Hardy told Tim Kurkjian, the Hall of Fame author, that he took 89 consecutive matches from Brady Anderson, the retired longtime Baltimore outfielder he considered the second-best player across the team — but was by some means beaten one spring training in Florida by pitcher Jason Hammel. Five minutes later, Hardy got a text message from Arizona: A former teammate, Milwaukee’s Ryan Braun, couldn’t consider Hardy had lost. “Word travels fast once I lose in Ping-Pong,” Hardy said.

In the primary inning of his debut, in 2002, the right-hander John Lackey gave up a 433-foot home run to Alex Rodriguez in Texas. His Angels teammate Troy Glaus got here over from third base to envision in.

“I went out and talked to him, expecting to see a man whose eyes are looking like golf balls, simply to pat him on the fanny and say, ‘Let’s go,’” Glaus said, 4 months later. “He checked out me and said, ‘All right, I got it.’ That, to me, was all I needed to see.”

Glaus spoke in a news conference after that 12 months’s World Series against the Giants, when Lackey became the primary rookie to win a Game 7 because the Pirates’ Babe Adams in 1909. Lackey went on to assist the Red Sox and the Cubs reach the highest, joining Bullet Joe Bush, Jack Morris and Dave Stewart because the only pitchers on championship-winning rosters for 3 franchises.

When Mike Napoli crouched behind the plate at Busch Stadium in the underside of the ninth inning on Oct. 27, 2011, he was about to be the Most worthy player of the World Series. He had hit .333 for Texas against St. Louis, with two home runs and 10 R.B.I. But the ultimate out never got here, and the Cardinals rallied (twice) on their solution to a championship.

The Rangers have never returned to the World Series, but Napoli went twice more, winning in 2013 with Boston and losing in 2016 with Cleveland, where he became a folk hero for his “Party at Napoli’s” persona. T-shirts with the slogan raised greater than $100,000 for a children’s hospital, yet Napoli is best remembered for not wearing a shirt: After Boston’s victory parade, he went topless as he roamed from tavern to tavern, toasting the title with fans.

Before the Astros repeatedly bounced the Yankees from the playoffs, it was Jhonny Peralta’s job. He did it 3 times in a brief span, with Cleveland in 2007 and Detroit in 2011 and 2012, batting .353 with 18 hits, including the cruelest considered one of all. Within the twelfth inning of the 2012 American League Championship Series opener, Peralta grounded a single to his shortstop counterpart, Derek Jeter, who broke his ankle while diving for it. The injury cost Jeter almost all the following season, and he never played in October again.

What do you remember most about Francisco Rodriguez: the brilliance on the mound or the violence off it? He had 437 saves, including a single-season record 62 for the Angels in 2008. He was also arrested on assault charges at Citi Field in August 2010 after punching his girlfriend’s father outside the family room near the Mets’ clubhouse.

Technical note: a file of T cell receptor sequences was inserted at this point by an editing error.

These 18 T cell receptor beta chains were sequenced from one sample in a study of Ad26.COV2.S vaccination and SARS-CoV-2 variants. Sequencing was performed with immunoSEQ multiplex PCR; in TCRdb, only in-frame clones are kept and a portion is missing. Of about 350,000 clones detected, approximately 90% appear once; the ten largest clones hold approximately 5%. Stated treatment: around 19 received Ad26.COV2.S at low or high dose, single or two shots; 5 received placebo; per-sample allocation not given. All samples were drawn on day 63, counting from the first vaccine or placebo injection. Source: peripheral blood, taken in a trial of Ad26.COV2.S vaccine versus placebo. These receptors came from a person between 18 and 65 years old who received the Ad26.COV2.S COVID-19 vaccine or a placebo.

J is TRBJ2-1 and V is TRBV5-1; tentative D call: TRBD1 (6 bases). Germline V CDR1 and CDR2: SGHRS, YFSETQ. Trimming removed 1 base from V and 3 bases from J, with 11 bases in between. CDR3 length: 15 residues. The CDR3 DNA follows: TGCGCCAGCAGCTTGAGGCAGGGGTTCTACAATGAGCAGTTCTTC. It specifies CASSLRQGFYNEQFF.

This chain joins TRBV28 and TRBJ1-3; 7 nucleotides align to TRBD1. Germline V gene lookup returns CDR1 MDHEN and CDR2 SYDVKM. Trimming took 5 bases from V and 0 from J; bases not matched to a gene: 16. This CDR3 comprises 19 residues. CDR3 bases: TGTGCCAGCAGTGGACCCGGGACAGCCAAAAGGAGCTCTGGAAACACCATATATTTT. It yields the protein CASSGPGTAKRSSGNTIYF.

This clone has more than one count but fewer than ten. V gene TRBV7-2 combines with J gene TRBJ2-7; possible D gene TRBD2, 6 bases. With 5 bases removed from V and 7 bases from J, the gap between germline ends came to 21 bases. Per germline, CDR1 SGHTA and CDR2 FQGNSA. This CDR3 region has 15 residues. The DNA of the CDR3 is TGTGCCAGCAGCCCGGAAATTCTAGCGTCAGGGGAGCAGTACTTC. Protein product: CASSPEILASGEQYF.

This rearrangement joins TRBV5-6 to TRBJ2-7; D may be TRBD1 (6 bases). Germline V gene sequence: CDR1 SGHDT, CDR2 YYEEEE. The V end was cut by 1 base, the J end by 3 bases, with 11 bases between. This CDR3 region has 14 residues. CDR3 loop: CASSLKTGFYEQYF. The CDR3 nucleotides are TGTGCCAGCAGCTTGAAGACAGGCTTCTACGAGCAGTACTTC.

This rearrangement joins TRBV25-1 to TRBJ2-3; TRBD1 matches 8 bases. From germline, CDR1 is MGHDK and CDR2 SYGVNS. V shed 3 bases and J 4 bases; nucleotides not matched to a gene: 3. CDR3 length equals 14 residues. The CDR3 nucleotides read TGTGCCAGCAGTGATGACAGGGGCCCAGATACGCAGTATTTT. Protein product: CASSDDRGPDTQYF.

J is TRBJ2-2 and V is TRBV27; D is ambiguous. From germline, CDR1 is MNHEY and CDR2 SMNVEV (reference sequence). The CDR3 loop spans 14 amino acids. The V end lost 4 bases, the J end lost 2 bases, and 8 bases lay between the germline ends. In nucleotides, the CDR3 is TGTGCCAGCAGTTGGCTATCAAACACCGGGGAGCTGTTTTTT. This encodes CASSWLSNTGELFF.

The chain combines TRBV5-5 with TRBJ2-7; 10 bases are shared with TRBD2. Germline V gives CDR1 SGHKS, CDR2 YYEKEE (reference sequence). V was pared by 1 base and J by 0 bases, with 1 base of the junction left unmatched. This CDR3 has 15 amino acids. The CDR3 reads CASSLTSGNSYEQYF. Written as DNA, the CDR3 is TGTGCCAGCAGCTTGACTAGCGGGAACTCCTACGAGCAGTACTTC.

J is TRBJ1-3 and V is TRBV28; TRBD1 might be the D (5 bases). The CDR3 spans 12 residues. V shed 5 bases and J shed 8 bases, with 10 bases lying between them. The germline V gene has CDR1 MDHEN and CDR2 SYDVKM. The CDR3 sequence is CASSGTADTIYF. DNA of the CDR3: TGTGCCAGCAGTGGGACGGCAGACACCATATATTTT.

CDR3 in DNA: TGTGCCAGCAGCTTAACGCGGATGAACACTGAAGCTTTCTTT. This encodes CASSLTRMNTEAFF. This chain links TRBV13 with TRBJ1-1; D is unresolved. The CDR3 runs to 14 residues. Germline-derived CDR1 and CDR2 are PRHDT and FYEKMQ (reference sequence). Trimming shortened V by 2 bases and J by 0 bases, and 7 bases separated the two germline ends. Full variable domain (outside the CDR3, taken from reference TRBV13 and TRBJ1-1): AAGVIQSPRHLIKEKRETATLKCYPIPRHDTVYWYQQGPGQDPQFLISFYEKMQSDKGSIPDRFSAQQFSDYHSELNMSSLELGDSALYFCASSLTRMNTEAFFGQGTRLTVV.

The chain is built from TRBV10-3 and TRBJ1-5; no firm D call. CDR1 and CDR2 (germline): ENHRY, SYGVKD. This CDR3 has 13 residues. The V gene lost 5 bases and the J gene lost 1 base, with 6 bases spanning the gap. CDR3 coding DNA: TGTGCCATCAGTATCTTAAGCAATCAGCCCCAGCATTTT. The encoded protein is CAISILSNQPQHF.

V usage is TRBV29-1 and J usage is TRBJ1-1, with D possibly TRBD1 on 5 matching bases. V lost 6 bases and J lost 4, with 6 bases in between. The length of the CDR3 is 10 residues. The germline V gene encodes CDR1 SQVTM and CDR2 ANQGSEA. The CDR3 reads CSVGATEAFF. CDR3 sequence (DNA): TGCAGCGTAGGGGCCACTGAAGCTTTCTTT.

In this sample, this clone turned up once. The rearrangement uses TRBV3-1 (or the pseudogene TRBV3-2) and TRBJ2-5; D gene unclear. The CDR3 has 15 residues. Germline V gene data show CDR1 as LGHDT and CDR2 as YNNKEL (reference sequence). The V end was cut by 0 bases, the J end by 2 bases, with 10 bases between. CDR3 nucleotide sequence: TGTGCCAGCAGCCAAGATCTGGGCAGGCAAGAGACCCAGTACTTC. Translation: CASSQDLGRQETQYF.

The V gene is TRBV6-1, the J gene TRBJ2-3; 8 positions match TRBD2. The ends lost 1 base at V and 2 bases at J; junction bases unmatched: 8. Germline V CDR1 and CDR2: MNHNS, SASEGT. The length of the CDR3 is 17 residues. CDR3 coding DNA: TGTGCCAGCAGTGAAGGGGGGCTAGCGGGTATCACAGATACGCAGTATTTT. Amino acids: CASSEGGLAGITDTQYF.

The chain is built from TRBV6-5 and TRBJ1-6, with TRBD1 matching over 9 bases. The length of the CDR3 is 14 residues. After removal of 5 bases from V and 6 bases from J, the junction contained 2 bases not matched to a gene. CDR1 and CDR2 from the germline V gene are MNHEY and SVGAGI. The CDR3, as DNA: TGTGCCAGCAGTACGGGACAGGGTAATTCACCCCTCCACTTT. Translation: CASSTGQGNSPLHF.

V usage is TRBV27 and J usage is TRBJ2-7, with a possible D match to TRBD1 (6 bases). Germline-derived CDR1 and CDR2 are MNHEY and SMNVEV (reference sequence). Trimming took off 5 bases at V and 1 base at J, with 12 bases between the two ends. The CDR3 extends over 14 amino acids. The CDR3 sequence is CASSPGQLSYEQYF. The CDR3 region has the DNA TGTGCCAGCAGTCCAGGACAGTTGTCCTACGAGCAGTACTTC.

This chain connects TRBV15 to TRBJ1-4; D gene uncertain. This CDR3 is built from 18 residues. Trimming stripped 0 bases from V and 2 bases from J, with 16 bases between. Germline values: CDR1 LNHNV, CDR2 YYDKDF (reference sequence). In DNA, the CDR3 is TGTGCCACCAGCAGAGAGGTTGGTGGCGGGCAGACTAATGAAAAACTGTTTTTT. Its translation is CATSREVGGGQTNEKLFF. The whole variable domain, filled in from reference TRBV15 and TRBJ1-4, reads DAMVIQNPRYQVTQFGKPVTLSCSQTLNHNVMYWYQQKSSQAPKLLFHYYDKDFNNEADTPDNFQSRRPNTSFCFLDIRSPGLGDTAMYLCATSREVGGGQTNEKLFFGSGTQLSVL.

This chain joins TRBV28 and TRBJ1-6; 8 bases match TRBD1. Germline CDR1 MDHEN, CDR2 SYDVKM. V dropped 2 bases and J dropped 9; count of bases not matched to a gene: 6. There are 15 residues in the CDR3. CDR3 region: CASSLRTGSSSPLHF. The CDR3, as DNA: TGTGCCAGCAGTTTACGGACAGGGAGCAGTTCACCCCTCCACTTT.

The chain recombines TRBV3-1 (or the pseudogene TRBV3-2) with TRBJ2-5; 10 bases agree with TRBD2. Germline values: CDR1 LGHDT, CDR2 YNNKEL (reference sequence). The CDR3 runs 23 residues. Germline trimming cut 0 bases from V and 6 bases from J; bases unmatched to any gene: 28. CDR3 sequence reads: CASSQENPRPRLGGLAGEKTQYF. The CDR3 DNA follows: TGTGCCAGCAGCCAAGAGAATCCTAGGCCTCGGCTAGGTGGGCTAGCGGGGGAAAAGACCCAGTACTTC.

Rodriguez, who was suspended, tore a thumb ligament within the fight and was traded to Milwaukee the following summer. He toiled in relative obscurity through 2017, earning his fifth and sixth All-Star selections and compiling enough saves to rank fourth on the profession list. Those ahead of him — Mariano Rivera, Trevor Hoffman and Lee Smith — are Hall of Famers. Rodriguez won’t come close.

Loads of fathers and sons have starred in the identical sport. Far fewer pairs have excelled at different sports, at the very least in addition to James and Huston Street. James Street was 20-0 as quarterback for the University of Texas, culminating with a Cotton Bowl victory over Notre Dame on Jan. 1, 1970, to win the national championship. He also helped pitch the Longhorns to 3 College World Series, and while they didn’t win then, Huston Street led Texas all the way in which in 2002, earning Most Outstanding Player honors for the tournament.

He went on to earn 324 saves in Major League Baseball, all in three- or four-year stints for West Division teams: Oakland, Colorado, San Diego and the Angels. James Street died in 2013, and Huston uses a quote from him in his Twitter bio: “You’re either getting a bit of higher or a bit of worse. You don’t stay the identical.”

In Jered Weaver’s first nine seasons with the Angels, through 2014, only Justin Verlander and C.C. Sabathia earned more victories. Weaver was an extended, lean righty with shaggy, sandy hair, a slow, smooth delivery and a dry wit: When he joined the Padres in 2016, he selected Mike Trout’s jersey number, 27, because he said he desired to hit like Trout. Alas, Weaver went hitless (and winless) for San Diego, but he got halfway to 300 wins as an Angel — and made a touching tribute to a fallen teammate. When Weaver and his wife, Kristin, had their first child in 2013, they named him Aden in honor of Nick Adenhart, a young teammate who was killed by a drunken driver in 2009.

When Werth signed a seven-year, $126 million contract with Washington in December 2010, it flummoxed the game: Here was a solid player for the powerhouse Phillies being paid like a star to maneuver to the struggling Nationals. To Werth, it was an ideal fit. “I used to be taking a look at being there 4, five, six years,” he said the following spring, referring to the Phillies. “Where was their team going to be toward the tip of my contract?”

Werth’s forecast was accurate; for many of his deal, the teams’ fortunes were indeed flipped. This fall, though, the Phillies were on their solution to the World Series, and cheers greeted Werth as he fired the ceremonial first pitch of the pennant-clinching game — and fired is the accurate verb — to Bryce Harper, whom he mentored in Washington. “What are you doing? I’ve got to play a game!” Harper said later, recalling what he told Werth. “Thank goodness I’m a catcher, or I was once. I desired to kill him.” Harper smiled and added: “So J-Dub.”